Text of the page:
The MUI group/ Laura Ashley case study
When Tan Sri Dr KP Khoo, Chairman of the MUI Group, a Malaysian conglomerate, saw that Laura Ashley was under financial strain, he thought the British company was worth saving. Download the PDF
For easy printing you can download the PDF version of this case study. If you do not have Adobe Reader you can download a free copy. Laura Ashley fashion and home furnishings are popular all over the world. The company has come a long way since Laura and Bernard Ashley started printing fabric on their kitchen table in London in 1953. The couple’s £10 investment for a screen, dyes and some linen was a humble start to the company. Twenty years later in the 1970s, its overall sales had grown to £300,000 through their shops in the UK and licensing operations as far afield as Australia, Canada, the US and Japan. Fast facts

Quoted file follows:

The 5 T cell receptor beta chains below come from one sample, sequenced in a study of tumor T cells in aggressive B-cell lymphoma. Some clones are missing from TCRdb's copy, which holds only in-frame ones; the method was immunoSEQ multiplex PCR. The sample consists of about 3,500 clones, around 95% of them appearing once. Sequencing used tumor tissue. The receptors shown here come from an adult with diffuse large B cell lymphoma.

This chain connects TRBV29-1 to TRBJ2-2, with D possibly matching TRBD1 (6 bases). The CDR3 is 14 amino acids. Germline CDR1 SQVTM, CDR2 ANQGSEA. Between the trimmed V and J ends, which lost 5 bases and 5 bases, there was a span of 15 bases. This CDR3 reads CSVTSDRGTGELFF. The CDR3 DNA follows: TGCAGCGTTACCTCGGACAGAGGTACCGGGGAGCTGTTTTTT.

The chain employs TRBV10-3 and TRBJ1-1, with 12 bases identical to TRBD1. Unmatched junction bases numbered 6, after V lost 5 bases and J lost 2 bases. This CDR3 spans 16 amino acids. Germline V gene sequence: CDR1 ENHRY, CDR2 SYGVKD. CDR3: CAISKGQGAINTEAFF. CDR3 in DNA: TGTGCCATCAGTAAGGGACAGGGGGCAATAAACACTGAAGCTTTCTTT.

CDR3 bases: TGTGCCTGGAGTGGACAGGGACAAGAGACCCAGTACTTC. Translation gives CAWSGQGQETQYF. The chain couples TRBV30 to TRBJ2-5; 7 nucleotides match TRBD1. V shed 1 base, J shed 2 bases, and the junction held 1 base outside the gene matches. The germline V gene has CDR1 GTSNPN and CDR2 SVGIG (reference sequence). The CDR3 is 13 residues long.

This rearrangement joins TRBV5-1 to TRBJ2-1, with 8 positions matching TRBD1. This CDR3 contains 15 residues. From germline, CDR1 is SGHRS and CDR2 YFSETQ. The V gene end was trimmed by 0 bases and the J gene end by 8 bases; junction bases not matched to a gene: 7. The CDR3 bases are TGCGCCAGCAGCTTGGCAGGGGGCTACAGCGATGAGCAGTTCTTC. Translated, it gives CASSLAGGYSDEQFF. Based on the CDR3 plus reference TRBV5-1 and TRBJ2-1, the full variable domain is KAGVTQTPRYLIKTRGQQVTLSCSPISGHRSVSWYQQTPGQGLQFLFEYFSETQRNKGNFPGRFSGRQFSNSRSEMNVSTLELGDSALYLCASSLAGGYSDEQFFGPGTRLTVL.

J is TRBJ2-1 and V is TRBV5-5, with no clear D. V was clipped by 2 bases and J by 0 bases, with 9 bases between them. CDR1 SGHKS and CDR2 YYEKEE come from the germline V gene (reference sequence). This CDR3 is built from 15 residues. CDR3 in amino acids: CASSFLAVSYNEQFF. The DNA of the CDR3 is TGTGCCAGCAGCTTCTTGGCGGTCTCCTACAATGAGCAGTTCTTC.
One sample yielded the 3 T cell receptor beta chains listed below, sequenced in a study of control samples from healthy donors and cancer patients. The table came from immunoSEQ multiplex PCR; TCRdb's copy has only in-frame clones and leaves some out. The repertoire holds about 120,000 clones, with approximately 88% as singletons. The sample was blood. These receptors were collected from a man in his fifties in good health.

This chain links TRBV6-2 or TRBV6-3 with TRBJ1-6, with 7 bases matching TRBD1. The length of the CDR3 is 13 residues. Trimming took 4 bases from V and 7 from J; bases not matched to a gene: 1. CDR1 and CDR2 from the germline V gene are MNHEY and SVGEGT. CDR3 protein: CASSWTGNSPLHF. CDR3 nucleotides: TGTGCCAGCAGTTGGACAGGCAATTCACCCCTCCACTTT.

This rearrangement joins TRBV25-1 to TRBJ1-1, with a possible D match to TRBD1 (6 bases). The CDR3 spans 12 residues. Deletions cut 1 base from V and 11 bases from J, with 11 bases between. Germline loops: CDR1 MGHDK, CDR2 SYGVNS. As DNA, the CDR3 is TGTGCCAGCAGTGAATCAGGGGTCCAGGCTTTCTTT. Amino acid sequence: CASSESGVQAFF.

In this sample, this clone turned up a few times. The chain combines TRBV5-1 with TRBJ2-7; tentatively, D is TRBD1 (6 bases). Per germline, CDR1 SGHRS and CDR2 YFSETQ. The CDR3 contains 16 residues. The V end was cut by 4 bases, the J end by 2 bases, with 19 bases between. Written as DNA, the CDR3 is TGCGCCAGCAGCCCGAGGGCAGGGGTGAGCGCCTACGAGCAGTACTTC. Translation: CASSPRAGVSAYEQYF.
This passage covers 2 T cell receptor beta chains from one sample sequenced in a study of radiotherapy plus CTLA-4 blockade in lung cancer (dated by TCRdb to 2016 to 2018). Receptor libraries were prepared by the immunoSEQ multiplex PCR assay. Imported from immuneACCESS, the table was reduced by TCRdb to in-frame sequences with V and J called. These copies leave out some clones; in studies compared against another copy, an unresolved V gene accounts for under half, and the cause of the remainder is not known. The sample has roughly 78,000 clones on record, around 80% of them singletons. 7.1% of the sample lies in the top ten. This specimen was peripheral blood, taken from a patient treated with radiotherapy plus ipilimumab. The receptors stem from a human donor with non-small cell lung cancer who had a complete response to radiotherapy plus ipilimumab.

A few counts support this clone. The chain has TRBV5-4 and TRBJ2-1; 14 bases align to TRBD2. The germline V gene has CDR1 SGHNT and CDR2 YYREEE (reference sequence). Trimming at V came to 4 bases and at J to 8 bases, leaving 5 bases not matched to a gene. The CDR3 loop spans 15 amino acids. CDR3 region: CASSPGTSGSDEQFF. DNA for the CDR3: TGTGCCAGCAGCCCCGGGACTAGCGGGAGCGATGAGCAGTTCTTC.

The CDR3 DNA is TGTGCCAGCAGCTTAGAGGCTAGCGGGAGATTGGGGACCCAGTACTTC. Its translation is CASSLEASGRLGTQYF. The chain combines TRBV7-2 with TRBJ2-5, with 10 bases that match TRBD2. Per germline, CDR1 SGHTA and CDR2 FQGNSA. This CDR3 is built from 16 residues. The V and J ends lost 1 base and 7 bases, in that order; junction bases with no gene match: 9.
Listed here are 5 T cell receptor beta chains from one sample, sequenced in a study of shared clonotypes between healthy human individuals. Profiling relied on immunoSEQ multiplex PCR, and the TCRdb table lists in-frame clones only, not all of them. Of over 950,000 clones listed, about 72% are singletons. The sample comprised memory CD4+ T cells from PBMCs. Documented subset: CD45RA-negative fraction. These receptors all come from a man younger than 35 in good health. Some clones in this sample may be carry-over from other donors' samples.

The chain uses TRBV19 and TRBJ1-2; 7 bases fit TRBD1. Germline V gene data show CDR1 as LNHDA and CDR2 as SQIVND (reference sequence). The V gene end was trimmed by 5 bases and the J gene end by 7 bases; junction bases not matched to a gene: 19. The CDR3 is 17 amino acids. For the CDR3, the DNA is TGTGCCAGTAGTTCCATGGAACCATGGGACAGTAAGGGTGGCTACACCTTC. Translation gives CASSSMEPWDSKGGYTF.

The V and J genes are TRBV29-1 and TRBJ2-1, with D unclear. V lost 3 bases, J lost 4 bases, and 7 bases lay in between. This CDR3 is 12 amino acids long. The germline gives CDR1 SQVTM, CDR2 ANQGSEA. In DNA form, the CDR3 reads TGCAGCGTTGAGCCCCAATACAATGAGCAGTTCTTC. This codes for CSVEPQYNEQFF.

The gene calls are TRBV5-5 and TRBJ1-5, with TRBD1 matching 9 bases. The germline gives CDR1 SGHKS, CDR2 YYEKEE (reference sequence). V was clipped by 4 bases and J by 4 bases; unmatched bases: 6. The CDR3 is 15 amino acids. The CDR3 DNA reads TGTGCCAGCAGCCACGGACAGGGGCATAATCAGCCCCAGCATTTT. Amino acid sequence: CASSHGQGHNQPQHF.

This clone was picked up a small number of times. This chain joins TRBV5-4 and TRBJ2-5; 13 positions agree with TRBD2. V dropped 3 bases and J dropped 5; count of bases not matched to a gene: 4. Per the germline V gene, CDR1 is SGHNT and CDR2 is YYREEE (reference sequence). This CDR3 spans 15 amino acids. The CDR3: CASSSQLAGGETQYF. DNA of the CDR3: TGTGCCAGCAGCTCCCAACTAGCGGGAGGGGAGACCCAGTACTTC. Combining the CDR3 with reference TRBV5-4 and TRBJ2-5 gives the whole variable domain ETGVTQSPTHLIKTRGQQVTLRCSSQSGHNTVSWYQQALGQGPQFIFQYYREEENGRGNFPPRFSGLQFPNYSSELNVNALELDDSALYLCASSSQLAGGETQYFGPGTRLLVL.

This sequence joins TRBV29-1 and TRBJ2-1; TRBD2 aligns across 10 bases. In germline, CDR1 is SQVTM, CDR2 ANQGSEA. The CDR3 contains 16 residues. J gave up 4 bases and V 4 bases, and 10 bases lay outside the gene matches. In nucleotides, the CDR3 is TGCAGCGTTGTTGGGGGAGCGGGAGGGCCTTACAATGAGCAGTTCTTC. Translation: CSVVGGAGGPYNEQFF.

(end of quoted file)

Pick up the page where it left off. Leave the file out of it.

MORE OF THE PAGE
Company: The MUI Group/ Laura Ashley
Industry: Retail & Distribution
The company continued to flourish throughout the 1980s. Whilst the UK market remained strong, the 1990s brought financial troubles to the company that largely arose from their operations in the United States. By 1998, the company was heading towards insolvency. That’s when the MUI Group stepped in. “MUI has a reputation for buying ailing companies and turning them around,” says Lillian Tan, Chief Executive of Laura Ashley. “It’s a diversified group with international business in retailing, food, hotels, property, travel & tourism, stock-broking and insurance. Since Malaysia is part of the Commonwealth, the UK was a natural place for MUI to expand its operations. The two countries share similar education, legal, financial and regulatory systems, and there’s no language barrier. And crucially, the UK also has flexible rules and regulations that make it easy for foreign companies to operate here.” Acquisition
In the late 1990s, MUI Chairman Tan Sri Dr KP Khoo was looking for an international brand...
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